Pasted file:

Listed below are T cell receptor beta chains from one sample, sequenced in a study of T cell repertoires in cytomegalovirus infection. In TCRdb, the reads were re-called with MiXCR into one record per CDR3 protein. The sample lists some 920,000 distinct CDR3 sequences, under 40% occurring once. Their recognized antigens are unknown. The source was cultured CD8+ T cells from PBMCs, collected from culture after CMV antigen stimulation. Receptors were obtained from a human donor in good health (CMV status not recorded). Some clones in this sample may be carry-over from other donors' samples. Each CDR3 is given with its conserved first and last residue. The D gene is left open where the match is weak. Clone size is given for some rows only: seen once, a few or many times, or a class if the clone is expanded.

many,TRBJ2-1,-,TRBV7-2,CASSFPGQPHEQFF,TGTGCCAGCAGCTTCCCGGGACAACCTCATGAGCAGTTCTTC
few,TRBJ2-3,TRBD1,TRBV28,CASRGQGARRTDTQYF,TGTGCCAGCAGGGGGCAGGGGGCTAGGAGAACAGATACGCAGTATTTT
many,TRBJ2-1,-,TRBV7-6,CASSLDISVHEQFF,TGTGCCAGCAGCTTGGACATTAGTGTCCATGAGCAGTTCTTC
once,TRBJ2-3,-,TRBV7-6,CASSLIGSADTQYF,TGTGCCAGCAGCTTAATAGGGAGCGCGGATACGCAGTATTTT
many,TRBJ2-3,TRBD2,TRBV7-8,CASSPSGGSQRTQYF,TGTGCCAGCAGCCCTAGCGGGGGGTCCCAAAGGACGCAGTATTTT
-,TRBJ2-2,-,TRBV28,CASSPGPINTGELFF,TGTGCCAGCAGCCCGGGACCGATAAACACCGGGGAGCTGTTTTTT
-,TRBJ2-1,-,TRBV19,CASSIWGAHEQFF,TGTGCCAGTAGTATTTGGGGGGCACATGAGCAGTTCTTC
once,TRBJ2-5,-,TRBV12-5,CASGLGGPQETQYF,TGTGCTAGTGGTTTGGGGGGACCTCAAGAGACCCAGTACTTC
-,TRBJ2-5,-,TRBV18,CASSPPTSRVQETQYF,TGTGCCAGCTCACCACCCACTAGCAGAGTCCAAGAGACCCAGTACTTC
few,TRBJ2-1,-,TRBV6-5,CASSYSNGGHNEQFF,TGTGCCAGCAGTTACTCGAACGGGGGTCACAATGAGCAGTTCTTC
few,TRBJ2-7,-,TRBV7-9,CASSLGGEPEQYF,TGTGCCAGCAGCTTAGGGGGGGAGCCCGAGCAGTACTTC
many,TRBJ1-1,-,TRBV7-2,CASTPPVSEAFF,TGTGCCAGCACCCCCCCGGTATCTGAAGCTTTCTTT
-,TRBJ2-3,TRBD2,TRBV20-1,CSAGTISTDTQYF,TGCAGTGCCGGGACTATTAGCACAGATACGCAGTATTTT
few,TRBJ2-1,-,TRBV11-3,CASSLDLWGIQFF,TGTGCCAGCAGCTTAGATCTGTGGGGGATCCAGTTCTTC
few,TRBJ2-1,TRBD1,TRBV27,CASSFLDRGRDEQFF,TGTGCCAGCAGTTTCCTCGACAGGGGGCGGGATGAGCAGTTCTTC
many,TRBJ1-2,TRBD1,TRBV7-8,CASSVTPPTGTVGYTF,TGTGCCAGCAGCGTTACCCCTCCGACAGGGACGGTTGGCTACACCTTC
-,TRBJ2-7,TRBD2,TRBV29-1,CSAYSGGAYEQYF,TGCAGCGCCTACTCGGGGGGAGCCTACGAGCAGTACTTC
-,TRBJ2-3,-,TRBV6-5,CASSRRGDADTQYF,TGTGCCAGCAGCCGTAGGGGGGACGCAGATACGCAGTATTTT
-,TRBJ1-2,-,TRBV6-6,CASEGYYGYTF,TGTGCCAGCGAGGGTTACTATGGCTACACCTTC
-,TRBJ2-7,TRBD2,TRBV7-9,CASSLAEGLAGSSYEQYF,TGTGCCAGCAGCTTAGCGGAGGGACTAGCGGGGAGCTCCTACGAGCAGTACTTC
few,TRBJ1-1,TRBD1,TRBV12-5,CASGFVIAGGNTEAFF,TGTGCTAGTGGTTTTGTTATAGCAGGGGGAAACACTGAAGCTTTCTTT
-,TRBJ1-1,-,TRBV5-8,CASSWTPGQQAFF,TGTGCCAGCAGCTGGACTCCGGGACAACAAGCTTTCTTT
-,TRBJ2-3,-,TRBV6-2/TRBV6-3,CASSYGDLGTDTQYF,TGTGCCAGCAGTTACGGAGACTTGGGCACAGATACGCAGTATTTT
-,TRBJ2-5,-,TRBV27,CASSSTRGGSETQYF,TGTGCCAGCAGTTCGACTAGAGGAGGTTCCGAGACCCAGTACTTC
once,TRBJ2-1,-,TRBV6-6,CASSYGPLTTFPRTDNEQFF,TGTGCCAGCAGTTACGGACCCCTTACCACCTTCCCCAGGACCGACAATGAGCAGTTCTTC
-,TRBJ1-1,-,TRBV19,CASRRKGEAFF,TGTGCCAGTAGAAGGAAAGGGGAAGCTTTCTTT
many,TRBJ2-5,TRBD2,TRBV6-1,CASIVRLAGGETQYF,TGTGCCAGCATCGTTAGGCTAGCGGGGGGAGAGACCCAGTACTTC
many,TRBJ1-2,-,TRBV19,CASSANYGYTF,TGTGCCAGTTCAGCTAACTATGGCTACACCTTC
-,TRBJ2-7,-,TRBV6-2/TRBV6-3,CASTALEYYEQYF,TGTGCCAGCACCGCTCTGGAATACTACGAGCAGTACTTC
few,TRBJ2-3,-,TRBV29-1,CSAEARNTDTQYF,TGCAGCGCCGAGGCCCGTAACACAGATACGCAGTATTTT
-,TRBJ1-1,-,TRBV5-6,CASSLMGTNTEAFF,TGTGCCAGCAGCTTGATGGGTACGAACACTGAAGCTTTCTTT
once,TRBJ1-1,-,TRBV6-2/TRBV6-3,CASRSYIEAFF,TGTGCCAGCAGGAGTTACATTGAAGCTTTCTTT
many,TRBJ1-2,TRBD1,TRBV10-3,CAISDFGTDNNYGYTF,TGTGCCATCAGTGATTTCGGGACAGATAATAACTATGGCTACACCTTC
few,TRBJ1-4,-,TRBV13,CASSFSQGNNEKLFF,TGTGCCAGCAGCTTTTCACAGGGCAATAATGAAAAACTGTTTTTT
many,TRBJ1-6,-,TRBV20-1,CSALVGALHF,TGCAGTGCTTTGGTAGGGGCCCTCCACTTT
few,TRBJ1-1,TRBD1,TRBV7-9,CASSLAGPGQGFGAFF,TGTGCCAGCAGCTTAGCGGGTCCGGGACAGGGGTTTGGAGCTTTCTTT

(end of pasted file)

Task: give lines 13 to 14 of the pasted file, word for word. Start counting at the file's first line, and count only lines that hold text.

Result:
many,TRBJ1-1,-,TRBV7-2,CASTPPVSEAFF,TGTGCCAGCACCCCCCCGGTATCTGAAGCTTTCTTT
-,TRBJ2-3,TRBD2,TRBV20-1,CSAGTISTDTQYF,TGCAGTGCCGGGACTATTAGCACAGATACGCAGTATTTT